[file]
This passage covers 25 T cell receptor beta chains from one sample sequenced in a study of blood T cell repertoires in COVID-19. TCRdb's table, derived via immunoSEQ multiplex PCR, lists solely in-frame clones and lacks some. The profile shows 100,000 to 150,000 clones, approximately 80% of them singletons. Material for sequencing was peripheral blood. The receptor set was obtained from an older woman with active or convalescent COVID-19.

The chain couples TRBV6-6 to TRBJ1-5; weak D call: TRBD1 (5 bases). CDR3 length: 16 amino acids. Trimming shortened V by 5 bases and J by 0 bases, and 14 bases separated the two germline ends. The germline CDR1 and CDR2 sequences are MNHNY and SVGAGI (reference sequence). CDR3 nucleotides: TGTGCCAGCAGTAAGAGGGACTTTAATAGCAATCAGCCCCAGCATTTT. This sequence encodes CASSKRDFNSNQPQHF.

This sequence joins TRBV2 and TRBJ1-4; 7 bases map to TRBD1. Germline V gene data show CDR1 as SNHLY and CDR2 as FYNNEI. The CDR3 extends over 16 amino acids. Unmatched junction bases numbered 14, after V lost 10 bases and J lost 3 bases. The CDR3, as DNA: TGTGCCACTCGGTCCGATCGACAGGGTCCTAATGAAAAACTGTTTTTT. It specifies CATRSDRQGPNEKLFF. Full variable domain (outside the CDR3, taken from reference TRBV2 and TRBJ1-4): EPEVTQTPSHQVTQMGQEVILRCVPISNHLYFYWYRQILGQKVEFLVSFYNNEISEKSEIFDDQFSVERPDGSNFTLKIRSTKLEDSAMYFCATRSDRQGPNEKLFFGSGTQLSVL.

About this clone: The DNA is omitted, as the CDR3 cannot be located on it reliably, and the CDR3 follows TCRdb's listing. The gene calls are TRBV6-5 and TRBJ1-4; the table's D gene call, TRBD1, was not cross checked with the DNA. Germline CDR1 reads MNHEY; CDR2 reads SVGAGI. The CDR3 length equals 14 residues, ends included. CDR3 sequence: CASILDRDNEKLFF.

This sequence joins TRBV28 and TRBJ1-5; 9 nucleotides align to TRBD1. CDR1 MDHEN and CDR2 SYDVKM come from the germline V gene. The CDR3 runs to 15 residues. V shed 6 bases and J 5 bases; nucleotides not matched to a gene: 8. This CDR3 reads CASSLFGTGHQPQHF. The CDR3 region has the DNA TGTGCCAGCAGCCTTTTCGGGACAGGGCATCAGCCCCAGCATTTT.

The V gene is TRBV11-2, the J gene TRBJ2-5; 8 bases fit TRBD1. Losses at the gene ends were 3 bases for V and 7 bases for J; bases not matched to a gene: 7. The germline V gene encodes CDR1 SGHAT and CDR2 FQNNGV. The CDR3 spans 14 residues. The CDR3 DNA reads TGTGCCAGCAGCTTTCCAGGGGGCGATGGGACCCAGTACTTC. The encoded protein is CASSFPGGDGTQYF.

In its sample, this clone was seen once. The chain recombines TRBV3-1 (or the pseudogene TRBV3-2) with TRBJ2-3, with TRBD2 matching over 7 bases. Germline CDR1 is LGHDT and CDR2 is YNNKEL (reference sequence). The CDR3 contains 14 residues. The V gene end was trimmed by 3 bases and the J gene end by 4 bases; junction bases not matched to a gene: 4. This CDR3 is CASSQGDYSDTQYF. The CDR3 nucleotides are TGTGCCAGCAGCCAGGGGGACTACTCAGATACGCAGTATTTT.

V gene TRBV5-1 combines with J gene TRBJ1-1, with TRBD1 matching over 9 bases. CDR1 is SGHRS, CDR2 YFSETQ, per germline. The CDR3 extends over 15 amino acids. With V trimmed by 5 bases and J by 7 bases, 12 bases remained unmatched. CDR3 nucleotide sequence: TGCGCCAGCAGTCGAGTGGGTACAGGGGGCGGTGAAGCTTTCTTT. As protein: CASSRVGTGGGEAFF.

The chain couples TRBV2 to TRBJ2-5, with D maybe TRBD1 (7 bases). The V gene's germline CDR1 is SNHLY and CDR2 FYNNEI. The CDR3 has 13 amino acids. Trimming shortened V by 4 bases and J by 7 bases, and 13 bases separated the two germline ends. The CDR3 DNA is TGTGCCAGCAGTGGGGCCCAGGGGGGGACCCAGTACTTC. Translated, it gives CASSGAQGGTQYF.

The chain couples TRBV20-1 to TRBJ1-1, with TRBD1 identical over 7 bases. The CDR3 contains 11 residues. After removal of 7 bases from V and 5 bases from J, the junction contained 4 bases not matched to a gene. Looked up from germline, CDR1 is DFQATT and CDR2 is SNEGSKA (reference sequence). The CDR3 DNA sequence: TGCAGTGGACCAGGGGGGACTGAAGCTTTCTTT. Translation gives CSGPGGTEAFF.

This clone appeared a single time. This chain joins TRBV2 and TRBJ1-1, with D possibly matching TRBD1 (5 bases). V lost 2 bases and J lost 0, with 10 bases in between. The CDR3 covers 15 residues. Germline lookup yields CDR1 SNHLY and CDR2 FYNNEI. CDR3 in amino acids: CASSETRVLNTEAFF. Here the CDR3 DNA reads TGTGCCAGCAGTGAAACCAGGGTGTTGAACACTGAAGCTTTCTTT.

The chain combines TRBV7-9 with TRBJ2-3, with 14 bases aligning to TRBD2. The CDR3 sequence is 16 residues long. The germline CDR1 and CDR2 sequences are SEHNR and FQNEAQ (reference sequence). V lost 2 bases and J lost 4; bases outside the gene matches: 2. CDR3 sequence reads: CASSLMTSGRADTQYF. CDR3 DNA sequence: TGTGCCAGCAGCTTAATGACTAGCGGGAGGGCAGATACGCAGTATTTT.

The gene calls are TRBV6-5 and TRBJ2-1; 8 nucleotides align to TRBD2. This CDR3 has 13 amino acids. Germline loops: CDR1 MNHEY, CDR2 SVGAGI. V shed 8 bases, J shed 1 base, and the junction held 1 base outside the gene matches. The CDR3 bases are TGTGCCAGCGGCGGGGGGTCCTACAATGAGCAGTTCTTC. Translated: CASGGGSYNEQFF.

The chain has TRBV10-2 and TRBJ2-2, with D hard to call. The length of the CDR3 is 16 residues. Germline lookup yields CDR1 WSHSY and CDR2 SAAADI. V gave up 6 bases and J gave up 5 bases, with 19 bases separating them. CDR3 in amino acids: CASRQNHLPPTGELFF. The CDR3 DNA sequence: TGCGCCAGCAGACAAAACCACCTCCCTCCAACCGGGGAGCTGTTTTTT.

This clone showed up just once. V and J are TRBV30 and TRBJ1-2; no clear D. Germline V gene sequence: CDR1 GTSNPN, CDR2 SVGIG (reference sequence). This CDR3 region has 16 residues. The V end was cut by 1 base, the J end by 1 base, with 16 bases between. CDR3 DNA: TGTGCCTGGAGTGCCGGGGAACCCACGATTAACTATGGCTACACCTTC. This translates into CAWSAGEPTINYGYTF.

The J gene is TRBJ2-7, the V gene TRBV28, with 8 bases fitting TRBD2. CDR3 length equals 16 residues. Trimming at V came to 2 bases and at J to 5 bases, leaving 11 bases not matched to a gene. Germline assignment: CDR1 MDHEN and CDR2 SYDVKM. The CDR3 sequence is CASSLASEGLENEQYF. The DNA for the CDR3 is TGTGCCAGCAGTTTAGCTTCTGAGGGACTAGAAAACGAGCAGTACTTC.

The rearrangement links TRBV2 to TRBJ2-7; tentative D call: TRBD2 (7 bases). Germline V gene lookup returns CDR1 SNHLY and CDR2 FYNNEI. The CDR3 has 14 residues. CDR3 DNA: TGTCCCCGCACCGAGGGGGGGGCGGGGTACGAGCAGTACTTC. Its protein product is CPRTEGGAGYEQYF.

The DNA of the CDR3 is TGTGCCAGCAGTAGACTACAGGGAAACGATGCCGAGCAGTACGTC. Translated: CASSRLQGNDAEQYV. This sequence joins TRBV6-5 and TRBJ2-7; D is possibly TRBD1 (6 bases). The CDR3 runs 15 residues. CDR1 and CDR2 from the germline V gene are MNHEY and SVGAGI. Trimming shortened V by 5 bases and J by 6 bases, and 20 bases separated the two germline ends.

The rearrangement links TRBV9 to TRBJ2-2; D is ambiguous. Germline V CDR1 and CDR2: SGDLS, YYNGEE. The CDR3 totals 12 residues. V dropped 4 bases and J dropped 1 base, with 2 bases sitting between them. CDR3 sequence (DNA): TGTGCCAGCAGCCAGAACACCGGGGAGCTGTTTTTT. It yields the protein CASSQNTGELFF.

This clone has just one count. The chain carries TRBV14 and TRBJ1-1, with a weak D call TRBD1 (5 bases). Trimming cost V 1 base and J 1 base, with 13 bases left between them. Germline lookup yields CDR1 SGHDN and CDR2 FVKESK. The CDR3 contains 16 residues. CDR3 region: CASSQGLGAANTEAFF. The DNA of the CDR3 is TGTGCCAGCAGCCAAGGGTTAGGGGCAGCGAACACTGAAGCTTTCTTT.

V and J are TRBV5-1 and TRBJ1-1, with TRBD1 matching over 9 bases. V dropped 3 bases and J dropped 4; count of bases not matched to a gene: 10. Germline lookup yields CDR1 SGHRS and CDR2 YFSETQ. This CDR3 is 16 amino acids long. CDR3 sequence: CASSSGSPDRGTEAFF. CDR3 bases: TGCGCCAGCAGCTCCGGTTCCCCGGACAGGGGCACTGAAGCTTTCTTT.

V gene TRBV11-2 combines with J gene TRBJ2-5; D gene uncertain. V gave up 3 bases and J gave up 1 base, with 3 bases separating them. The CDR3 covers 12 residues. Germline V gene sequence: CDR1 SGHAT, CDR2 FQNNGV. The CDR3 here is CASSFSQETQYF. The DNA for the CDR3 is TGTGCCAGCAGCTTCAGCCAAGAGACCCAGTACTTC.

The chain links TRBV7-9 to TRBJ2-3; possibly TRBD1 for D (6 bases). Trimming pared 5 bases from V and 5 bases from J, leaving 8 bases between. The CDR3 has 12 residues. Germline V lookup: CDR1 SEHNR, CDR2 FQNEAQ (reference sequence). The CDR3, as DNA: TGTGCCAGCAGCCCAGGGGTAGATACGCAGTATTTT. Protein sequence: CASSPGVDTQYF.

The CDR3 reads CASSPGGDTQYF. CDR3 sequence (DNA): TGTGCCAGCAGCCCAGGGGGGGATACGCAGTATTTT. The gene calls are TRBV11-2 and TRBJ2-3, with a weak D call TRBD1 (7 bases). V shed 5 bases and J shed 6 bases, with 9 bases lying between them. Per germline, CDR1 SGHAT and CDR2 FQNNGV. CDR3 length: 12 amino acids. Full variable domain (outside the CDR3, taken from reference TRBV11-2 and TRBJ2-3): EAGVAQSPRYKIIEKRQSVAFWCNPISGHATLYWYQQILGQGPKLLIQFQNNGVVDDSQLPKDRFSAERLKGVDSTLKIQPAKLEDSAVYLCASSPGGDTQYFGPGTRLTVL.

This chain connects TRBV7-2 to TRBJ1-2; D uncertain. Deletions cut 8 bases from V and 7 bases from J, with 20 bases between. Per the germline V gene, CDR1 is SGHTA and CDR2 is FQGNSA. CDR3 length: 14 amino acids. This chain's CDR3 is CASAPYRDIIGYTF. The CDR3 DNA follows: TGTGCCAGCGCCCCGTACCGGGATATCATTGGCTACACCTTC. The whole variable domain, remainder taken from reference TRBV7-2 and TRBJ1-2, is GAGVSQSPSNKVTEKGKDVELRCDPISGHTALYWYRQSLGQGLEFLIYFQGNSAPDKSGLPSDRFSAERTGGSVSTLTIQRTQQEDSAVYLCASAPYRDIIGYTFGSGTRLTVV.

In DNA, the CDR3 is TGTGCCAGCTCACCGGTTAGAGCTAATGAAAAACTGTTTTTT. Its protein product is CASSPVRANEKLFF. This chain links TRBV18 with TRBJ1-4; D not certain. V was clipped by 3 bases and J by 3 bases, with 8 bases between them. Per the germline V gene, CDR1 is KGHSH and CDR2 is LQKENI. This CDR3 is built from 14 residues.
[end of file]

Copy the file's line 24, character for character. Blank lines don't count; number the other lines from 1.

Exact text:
The CDR3 reads CASSPGGDTQYF. CDR3 sequence (DNA): TGTGCCAGCAGCCCAGGGGGGGATACGCAGTATTTT. The gene calls are TRBV11-2 and TRBJ2-3, with a weak D call TRBD1 (7 bases). V shed 5 bases and J shed 6 bases, with 9 bases lying between them. Per germline, CDR1 SGHAT and CDR2 FQNNGV. CDR3 length: 12 amino acids. Full variable domain (outside the CDR3, taken from reference TRBV11-2 and TRBJ2-3): EAGVAQSPRYKIIEKRQSVAFWCNPISGHATLYWYQQILGQGPKLLIQFQNNGVVDDSQLPKDRFSAERLKGVDSTLKIQPAKLEDSAVYLCASSPGGDTQYFGPGTRLTVL.